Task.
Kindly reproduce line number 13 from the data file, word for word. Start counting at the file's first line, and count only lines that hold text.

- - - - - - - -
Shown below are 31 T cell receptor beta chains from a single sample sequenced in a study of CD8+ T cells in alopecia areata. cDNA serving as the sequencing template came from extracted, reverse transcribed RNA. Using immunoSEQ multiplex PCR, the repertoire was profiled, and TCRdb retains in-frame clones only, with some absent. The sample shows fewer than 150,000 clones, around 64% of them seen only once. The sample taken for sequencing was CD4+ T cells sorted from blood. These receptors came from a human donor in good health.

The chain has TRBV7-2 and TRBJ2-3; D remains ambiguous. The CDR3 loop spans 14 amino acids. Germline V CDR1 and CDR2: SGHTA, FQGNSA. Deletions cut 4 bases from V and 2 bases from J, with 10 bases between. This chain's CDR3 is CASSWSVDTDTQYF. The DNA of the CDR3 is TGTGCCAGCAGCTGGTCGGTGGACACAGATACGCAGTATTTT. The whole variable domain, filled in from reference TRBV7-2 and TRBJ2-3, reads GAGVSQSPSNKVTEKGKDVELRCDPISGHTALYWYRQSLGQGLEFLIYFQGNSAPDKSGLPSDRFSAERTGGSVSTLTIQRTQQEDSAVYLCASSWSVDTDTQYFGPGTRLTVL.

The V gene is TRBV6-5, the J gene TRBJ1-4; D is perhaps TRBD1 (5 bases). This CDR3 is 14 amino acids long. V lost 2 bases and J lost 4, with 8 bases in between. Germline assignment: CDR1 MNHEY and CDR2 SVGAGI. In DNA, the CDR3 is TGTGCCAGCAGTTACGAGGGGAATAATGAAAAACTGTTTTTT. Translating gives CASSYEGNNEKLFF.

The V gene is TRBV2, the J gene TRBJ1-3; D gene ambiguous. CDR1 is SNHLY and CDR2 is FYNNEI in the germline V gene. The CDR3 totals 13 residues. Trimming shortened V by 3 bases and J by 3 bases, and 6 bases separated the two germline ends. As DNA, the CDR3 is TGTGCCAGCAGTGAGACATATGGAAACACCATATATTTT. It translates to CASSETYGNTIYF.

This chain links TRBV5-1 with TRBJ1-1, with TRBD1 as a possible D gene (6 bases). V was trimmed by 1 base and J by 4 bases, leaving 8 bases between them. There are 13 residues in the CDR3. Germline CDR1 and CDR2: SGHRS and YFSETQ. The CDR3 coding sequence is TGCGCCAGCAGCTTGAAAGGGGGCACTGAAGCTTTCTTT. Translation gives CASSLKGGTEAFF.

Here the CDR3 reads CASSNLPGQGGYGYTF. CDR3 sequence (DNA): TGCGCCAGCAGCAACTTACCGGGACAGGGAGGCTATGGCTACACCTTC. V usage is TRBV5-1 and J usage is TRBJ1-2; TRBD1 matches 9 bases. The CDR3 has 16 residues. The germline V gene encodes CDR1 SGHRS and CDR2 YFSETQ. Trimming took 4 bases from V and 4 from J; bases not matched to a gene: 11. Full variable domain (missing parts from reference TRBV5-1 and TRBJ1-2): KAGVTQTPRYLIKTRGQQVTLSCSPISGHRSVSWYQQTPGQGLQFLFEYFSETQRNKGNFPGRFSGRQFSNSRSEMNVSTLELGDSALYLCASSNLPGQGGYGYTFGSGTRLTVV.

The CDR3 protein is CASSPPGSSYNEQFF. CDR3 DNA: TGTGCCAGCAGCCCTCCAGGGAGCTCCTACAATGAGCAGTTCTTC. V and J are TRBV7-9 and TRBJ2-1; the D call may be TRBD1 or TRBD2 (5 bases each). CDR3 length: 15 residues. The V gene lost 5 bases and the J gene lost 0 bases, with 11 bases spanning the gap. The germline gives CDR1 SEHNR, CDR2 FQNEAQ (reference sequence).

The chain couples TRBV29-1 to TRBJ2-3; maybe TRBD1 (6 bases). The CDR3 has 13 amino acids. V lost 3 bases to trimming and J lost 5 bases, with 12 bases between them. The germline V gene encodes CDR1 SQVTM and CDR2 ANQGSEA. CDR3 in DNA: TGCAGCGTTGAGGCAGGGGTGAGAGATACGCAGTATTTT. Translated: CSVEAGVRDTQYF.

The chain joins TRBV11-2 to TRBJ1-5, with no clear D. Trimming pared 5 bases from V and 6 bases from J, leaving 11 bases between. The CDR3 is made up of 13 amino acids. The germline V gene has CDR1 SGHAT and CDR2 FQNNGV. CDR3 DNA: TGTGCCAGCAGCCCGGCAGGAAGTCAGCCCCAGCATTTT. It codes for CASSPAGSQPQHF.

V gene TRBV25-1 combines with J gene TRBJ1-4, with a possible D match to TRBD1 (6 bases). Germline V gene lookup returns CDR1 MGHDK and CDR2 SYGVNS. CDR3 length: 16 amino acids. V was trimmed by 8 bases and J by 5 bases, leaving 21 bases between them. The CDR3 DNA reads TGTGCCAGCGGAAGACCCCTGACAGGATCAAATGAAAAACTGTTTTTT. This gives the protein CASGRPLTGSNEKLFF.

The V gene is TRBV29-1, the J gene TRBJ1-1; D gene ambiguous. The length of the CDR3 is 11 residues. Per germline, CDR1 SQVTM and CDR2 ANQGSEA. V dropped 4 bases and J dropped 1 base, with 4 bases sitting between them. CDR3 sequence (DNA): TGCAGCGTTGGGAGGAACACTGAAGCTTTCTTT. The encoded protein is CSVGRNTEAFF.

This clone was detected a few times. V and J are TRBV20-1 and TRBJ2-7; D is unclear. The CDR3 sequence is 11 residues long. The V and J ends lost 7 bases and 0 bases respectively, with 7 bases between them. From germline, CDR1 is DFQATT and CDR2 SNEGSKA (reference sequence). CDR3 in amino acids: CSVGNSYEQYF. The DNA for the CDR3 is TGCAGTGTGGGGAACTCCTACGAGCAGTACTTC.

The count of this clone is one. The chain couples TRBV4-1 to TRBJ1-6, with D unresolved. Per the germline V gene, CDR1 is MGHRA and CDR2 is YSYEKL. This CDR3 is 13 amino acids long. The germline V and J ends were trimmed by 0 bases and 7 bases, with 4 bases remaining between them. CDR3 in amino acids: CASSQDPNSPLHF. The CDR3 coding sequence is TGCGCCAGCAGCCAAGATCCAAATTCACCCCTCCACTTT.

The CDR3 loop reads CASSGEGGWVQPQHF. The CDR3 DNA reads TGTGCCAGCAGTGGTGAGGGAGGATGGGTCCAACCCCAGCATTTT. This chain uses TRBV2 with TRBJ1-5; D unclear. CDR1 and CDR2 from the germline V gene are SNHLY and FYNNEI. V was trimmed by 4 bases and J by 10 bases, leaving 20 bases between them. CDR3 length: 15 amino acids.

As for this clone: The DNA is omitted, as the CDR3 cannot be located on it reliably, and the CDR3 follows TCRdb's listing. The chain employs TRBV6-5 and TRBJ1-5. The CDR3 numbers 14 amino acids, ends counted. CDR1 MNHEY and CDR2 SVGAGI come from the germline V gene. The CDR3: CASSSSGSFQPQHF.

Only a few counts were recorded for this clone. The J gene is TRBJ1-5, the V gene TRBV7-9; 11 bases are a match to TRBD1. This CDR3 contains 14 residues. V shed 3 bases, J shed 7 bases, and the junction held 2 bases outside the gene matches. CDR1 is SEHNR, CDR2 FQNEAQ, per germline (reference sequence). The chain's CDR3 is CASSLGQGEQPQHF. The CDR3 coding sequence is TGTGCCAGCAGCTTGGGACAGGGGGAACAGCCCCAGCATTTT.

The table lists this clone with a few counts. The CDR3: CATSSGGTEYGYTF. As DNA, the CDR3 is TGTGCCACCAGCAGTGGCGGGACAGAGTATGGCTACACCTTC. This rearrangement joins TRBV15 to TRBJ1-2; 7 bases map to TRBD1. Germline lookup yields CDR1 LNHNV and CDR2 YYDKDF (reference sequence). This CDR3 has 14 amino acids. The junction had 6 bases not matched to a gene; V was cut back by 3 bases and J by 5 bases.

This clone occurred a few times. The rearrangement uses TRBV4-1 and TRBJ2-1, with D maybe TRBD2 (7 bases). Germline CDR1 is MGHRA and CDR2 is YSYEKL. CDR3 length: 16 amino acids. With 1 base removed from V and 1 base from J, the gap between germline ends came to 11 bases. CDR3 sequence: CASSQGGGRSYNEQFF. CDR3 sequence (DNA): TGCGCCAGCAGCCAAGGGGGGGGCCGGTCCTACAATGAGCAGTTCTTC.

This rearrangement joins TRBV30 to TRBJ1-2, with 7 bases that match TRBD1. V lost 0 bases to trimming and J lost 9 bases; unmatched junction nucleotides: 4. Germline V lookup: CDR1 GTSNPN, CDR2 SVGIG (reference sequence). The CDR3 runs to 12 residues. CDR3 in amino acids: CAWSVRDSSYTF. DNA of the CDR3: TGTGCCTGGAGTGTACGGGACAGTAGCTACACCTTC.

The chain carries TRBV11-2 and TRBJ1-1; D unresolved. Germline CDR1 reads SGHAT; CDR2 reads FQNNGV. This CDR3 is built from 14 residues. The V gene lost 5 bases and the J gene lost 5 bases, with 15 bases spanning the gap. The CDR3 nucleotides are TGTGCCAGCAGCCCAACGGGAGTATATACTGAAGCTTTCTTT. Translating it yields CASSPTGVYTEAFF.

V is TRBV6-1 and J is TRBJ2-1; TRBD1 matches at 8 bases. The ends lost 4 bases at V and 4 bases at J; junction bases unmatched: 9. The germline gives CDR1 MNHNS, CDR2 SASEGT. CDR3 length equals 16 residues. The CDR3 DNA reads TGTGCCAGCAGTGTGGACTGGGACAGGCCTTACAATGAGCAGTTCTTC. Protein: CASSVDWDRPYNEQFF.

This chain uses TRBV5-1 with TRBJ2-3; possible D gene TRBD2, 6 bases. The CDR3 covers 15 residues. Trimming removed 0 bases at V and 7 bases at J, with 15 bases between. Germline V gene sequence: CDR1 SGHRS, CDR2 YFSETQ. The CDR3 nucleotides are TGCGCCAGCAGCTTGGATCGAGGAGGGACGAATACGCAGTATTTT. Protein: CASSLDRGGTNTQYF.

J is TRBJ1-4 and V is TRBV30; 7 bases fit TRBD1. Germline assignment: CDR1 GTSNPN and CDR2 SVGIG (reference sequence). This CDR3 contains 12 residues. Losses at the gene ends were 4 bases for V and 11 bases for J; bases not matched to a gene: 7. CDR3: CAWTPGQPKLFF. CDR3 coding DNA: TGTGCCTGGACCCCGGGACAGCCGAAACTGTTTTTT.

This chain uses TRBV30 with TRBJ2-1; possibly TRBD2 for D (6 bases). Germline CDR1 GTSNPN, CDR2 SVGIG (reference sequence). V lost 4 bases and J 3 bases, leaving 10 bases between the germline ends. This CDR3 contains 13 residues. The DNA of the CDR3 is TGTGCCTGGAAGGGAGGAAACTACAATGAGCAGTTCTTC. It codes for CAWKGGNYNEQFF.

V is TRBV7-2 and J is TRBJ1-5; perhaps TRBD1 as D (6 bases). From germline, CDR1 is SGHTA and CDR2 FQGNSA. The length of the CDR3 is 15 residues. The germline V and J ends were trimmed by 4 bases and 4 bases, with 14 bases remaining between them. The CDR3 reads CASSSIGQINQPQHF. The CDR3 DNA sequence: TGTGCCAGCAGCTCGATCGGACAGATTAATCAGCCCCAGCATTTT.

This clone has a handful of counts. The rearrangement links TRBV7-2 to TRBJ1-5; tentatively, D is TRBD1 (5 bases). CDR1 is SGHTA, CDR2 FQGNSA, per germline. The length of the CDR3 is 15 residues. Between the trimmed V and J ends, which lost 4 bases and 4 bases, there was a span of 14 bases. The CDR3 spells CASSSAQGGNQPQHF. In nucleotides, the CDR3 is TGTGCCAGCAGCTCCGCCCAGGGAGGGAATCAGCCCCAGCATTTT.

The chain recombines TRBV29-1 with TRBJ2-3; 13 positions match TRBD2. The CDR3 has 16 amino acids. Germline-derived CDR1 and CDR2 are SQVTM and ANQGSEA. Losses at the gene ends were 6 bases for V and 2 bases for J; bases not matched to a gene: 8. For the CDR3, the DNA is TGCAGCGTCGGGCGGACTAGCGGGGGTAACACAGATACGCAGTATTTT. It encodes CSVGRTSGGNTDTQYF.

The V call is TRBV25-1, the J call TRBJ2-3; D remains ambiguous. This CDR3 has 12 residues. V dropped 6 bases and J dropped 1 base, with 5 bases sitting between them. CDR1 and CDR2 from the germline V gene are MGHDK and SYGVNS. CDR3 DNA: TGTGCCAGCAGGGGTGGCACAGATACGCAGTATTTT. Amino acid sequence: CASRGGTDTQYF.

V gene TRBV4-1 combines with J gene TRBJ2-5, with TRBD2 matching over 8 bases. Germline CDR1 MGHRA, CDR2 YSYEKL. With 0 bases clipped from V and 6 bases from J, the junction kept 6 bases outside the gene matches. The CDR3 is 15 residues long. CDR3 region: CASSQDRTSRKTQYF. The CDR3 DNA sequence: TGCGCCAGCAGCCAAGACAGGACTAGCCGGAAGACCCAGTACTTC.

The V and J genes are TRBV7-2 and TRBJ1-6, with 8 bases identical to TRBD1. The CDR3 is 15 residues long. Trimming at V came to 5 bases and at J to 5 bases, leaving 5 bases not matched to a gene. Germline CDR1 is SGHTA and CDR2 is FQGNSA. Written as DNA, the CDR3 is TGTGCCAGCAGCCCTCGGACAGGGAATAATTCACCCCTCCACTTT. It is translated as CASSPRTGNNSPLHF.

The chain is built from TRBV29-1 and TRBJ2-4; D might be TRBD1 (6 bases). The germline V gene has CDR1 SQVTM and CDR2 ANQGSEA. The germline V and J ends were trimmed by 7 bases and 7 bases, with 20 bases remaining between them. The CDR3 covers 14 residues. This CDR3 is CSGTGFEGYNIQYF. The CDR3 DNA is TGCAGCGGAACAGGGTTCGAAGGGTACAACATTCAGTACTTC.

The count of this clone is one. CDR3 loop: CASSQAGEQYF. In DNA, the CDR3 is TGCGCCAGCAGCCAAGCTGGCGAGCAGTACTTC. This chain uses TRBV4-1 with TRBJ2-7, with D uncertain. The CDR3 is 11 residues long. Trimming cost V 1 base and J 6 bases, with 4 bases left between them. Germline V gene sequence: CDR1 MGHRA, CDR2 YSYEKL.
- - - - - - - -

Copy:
The count of this clone is one. The chain couples TRBV4-1 to TRBJ1-6, with D unresolved. Per the germline V gene, CDR1 is MGHRA and CDR2 is YSYEKL. This CDR3 is 13 amino acids long. The germline V and J ends were trimmed by 0 bases and 7 bases, with 4 bases remaining between them. CDR3 in amino acids: CASSQDPNSPLHF. The CDR3 coding sequence is TGCGCCAGCAGCCAAGATCCAAATTCACCCCTCCACTTT.